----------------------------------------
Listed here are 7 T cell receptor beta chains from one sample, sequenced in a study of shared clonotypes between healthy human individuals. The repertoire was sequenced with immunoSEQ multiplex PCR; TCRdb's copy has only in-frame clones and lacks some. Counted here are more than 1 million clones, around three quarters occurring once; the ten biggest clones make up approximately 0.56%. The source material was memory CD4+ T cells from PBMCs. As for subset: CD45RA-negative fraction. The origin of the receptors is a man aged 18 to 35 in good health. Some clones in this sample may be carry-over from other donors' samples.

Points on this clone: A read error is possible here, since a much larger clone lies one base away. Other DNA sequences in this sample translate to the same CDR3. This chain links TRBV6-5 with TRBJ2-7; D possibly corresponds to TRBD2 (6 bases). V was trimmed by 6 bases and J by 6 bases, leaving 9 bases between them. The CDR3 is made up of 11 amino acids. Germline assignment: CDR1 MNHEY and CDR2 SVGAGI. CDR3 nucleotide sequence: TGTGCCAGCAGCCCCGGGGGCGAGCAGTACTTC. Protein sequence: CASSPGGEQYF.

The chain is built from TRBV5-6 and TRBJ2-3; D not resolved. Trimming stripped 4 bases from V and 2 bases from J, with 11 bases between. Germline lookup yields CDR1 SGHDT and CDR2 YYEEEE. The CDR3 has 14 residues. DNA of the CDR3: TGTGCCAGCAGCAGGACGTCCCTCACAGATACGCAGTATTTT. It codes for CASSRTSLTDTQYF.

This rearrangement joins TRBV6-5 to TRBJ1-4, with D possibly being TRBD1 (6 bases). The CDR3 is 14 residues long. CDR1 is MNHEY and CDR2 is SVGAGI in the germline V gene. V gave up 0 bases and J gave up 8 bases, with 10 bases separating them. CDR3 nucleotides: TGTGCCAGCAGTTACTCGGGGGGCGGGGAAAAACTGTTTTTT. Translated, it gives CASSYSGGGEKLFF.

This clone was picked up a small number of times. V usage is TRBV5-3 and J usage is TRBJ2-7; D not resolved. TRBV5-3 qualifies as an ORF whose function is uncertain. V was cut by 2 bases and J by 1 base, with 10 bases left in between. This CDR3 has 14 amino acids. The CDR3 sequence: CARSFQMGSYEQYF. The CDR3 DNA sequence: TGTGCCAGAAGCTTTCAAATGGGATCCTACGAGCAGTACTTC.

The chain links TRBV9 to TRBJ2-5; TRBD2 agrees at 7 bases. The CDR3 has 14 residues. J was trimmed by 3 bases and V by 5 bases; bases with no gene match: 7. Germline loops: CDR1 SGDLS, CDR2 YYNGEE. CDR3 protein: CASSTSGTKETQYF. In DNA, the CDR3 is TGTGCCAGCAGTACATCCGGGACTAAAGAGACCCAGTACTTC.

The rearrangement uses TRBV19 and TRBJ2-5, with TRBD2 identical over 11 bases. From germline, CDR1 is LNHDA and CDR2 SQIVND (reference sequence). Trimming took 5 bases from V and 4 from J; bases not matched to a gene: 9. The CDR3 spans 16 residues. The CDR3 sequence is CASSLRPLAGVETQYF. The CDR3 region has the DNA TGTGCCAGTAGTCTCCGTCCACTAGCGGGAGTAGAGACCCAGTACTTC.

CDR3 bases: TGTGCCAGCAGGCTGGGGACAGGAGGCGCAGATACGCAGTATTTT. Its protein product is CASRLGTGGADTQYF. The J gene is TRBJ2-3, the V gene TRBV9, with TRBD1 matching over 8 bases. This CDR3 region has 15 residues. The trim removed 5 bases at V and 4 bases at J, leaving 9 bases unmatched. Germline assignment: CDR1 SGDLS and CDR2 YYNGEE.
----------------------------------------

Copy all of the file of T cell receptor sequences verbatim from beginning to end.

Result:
Listed here are 7 T cell receptor beta chains from one sample, sequenced in a study of shared clonotypes between healthy human individuals. The repertoire was sequenced with immunoSEQ multiplex PCR; TCRdb's copy has only in-frame clones and lacks some. Counted here are more than 1 million clones, around three quarters occurring once; the ten biggest clones make up approximately 0.56%. The source material was memory CD4+ T cells from PBMCs. As for subset: CD45RA-negative fraction. The origin of the receptors is a man aged 18 to 35 in good health. Some clones in this sample may be carry-over from other donors' samples.

Points on this clone: A read error is possible here, since a much larger clone lies one base away. Other DNA sequences in this sample translate to the same CDR3. This chain links TRBV6-5 with TRBJ2-7; D possibly corresponds to TRBD2 (6 bases). V was trimmed by 6 bases and J by 6 bases, leaving 9 bases between them. The CDR3 is made up of 11 amino acids. Germline assignment: CDR1 MNHEY and CDR2 SVGAGI. CDR3 nucleotide sequence: TGTGCCAGCAGCCCCGGGGGCGAGCAGTACTTC. Protein sequence: CASSPGGEQYF.

The chain is built from TRBV5-6 and TRBJ2-3; D not resolved. Trimming stripped 4 bases from V and 2 bases from J, with 11 bases between. Germline lookup yields CDR1 SGHDT and CDR2 YYEEEE. The CDR3 has 14 residues. DNA of the CDR3: TGTGCCAGCAGCAGGACGTCCCTCACAGATACGCAGTATTTT. It codes for CASSRTSLTDTQYF.

This rearrangement joins TRBV6-5 to TRBJ1-4, with D possibly being TRBD1 (6 bases). The CDR3 is 14 residues long. CDR1 is MNHEY and CDR2 is SVGAGI in the germline V gene. V gave up 0 bases and J gave up 8 bases, with 10 bases separating them. CDR3 nucleotides: TGTGCCAGCAGTTACTCGGGGGGCGGGGAAAAACTGTTTTTT. Translated, it gives CASSYSGGGEKLFF.

This clone was picked up a small number of times. V usage is TRBV5-3 and J usage is TRBJ2-7; D not resolved. TRBV5-3 qualifies as an ORF whose function is uncertain. V was cut by 2 bases and J by 1 base, with 10 bases left in between. This CDR3 has 14 amino acids. The CDR3 sequence: CARSFQMGSYEQYF. The CDR3 DNA sequence: TGTGCCAGAAGCTTTCAAATGGGATCCTACGAGCAGTACTTC.

The chain links TRBV9 to TRBJ2-5; TRBD2 agrees at 7 bases. The CDR3 has 14 residues. J was trimmed by 3 bases and V by 5 bases; bases with no gene match: 7. Germline loops: CDR1 SGDLS, CDR2 YYNGEE. CDR3 protein: CASSTSGTKETQYF. In DNA, the CDR3 is TGTGCCAGCAGTACATCCGGGACTAAAGAGACCCAGTACTTC.

The rearrangement uses TRBV19 and TRBJ2-5, with TRBD2 identical over 11 bases. From germline, CDR1 is LNHDA and CDR2 SQIVND (reference sequence). Trimming took 5 bases from V and 4 from J; bases not matched to a gene: 9. The CDR3 spans 16 residues. The CDR3 sequence is CASSLRPLAGVETQYF. The CDR3 region has the DNA TGTGCCAGTAGTCTCCGTCCACTAGCGGGAGTAGAGACCCAGTACTTC.

CDR3 bases: TGTGCCAGCAGGCTGGGGACAGGAGGCGCAGATACGCAGTATTTT. Its protein product is CASRLGTGGADTQYF. The J gene is TRBJ2-3, the V gene TRBV9, with TRBD1 matching over 8 bases. This CDR3 region has 15 residues. The trim removed 5 bases at V and 4 bases at J, leaving 9 bases unmatched. Germline assignment: CDR1 SGDLS and CDR2 YYNGEE.